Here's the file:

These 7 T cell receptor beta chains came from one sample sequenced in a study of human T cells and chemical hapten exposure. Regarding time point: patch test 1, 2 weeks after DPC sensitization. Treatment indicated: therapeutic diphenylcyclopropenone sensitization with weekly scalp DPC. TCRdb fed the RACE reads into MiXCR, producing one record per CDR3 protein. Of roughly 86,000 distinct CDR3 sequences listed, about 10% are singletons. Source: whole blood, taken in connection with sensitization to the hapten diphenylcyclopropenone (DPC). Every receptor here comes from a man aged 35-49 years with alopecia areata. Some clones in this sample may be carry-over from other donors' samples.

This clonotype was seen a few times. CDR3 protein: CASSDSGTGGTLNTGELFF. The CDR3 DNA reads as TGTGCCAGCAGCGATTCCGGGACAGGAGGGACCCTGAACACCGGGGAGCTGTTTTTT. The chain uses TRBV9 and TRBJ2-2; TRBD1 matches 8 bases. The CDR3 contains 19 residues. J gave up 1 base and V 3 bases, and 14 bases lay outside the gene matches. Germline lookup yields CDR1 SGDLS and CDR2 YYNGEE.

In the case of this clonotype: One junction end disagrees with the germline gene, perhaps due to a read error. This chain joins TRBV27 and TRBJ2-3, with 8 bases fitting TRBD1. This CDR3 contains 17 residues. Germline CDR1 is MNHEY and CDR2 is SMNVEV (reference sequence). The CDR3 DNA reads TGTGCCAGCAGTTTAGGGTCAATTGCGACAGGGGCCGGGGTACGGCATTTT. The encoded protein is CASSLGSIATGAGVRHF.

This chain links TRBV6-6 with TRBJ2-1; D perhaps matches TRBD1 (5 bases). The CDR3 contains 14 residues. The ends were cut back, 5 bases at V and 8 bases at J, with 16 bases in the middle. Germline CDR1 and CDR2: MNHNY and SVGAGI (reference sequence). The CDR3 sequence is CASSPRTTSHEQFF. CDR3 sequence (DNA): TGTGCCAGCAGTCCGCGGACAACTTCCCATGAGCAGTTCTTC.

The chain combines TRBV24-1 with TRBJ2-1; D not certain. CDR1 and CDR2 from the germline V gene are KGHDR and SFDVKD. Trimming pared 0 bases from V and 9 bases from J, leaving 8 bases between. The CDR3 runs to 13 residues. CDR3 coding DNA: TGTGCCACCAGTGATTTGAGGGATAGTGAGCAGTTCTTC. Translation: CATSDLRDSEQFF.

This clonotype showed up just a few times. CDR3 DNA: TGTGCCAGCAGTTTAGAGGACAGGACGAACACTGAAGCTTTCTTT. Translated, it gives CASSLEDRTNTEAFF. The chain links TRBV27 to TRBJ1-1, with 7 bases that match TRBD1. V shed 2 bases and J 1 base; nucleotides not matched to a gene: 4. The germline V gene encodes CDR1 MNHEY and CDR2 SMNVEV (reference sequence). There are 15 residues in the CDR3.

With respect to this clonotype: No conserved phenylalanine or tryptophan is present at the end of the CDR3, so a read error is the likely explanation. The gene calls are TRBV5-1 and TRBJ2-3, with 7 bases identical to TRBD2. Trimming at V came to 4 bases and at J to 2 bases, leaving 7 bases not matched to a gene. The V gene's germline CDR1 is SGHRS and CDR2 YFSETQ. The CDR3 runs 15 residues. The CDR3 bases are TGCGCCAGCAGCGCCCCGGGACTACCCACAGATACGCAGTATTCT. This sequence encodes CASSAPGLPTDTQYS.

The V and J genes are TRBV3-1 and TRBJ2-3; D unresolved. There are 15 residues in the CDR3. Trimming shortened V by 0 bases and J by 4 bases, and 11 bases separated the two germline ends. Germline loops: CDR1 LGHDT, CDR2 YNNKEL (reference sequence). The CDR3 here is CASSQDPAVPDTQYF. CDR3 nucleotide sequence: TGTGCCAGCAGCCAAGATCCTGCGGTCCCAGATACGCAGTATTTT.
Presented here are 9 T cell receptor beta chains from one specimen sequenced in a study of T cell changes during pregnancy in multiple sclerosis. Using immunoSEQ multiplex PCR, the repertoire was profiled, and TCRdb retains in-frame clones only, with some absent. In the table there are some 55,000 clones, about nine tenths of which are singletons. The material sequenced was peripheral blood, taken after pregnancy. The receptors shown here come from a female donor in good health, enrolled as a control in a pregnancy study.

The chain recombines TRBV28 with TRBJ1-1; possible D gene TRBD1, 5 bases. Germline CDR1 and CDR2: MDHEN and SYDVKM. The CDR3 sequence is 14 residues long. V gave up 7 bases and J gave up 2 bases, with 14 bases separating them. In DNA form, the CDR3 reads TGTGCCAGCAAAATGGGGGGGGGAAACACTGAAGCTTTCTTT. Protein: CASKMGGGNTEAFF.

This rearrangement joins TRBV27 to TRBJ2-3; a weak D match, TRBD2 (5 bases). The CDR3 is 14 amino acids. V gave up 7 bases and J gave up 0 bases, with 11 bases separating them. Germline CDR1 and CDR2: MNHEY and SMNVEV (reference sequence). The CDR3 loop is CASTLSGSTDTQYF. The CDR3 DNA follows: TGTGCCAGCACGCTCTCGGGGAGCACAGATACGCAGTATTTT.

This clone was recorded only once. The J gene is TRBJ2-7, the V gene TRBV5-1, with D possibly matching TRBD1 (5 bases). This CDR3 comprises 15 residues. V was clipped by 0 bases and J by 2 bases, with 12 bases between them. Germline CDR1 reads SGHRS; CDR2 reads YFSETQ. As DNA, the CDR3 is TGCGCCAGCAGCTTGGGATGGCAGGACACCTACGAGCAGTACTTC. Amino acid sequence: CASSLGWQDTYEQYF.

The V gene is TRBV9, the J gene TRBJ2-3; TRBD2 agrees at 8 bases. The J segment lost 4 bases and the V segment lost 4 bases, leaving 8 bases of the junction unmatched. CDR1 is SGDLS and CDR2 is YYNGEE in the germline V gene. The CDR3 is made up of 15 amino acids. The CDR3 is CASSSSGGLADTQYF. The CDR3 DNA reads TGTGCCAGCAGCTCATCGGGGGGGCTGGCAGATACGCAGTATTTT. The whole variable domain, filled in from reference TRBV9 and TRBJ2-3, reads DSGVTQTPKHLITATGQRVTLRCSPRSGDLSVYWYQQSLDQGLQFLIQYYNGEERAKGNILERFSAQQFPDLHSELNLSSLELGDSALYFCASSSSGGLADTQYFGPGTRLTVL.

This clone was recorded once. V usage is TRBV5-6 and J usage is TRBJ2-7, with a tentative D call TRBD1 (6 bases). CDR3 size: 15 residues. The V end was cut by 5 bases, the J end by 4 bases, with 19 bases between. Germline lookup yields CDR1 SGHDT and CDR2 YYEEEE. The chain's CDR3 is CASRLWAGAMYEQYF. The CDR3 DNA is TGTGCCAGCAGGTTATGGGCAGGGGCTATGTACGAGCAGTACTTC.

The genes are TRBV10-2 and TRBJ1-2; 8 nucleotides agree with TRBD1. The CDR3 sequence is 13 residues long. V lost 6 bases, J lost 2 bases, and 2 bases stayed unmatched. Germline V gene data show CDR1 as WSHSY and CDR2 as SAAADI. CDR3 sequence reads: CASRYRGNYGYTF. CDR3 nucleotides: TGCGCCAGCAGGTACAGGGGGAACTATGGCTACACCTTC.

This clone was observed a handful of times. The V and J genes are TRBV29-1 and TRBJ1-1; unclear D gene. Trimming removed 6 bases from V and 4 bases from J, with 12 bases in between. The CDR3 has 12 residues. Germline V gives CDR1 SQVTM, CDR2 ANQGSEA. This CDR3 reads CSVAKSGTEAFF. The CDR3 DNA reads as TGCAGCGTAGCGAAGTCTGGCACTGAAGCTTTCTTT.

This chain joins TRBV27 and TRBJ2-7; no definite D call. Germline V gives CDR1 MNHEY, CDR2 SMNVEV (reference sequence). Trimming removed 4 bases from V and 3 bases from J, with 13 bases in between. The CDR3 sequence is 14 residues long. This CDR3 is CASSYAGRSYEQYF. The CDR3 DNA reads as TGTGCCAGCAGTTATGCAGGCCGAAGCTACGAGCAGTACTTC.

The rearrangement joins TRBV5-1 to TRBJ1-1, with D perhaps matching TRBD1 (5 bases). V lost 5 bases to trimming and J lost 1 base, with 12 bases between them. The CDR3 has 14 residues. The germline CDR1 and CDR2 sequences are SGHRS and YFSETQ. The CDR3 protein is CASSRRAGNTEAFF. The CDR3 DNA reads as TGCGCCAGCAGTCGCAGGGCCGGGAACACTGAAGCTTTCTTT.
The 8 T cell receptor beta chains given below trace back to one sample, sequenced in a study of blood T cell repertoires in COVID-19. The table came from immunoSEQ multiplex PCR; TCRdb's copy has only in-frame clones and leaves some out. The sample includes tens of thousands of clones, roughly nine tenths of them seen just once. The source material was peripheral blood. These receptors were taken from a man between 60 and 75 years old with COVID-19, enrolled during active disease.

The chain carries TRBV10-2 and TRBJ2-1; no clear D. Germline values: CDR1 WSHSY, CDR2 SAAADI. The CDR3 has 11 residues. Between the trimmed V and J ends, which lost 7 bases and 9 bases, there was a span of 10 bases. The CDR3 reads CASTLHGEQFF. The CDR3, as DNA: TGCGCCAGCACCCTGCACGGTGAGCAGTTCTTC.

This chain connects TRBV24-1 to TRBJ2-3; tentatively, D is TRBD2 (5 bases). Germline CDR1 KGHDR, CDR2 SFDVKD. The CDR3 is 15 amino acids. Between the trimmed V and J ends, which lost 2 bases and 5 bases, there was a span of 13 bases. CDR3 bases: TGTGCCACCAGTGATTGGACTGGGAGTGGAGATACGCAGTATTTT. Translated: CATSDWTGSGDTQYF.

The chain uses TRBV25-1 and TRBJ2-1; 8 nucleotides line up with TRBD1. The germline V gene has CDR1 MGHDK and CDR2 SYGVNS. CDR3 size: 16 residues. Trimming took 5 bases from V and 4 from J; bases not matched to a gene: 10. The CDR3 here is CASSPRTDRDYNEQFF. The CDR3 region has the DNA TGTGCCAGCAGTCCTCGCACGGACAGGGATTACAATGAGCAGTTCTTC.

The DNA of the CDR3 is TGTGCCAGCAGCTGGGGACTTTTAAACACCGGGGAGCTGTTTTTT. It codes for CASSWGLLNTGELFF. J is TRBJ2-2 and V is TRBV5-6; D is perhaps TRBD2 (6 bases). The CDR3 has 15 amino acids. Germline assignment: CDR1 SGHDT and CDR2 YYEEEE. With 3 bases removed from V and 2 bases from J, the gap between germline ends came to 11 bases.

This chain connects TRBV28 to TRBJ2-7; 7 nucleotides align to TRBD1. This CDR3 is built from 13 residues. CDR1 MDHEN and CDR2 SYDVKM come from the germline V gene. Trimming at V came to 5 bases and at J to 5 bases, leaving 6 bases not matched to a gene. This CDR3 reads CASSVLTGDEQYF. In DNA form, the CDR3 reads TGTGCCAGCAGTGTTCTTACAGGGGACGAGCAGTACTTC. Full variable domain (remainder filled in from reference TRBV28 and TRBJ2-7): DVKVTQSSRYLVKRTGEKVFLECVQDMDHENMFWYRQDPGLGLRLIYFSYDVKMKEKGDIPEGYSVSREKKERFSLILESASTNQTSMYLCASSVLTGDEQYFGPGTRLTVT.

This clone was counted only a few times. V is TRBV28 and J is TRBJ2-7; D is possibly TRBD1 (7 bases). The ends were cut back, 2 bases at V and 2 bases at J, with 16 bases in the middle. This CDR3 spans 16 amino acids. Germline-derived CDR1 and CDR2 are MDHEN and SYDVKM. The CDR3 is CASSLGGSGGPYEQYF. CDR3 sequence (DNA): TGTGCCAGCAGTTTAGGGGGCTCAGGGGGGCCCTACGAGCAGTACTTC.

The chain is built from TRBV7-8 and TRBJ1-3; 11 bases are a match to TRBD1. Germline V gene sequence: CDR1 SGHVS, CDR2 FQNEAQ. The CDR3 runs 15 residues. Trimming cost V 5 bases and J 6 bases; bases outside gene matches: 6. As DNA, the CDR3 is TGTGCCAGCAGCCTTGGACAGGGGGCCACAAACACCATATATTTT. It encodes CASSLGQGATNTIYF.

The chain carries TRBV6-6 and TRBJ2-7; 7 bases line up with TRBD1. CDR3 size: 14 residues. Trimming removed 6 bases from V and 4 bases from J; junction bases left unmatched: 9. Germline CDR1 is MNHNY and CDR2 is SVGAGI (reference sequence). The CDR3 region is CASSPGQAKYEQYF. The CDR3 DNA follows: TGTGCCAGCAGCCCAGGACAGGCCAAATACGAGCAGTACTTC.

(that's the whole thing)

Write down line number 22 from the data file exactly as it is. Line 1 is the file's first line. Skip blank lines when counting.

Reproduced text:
The chain uses TRBV25-1 and TRBJ2-1; 8 nucleotides line up with TRBD1. The germline V gene has CDR1 MGHDK and CDR2 SYGVNS. CDR3 size: 16 residues. Trimming took 5 bases from V and 4 from J; bases not matched to a gene: 10. The CDR3 here is CASSPRTDRDYNEQFF. The CDR3 region has the DNA TGTGCCAGCAGTCCTCGCACGGACAGGGATTACAATGAGCAGTTCTTC.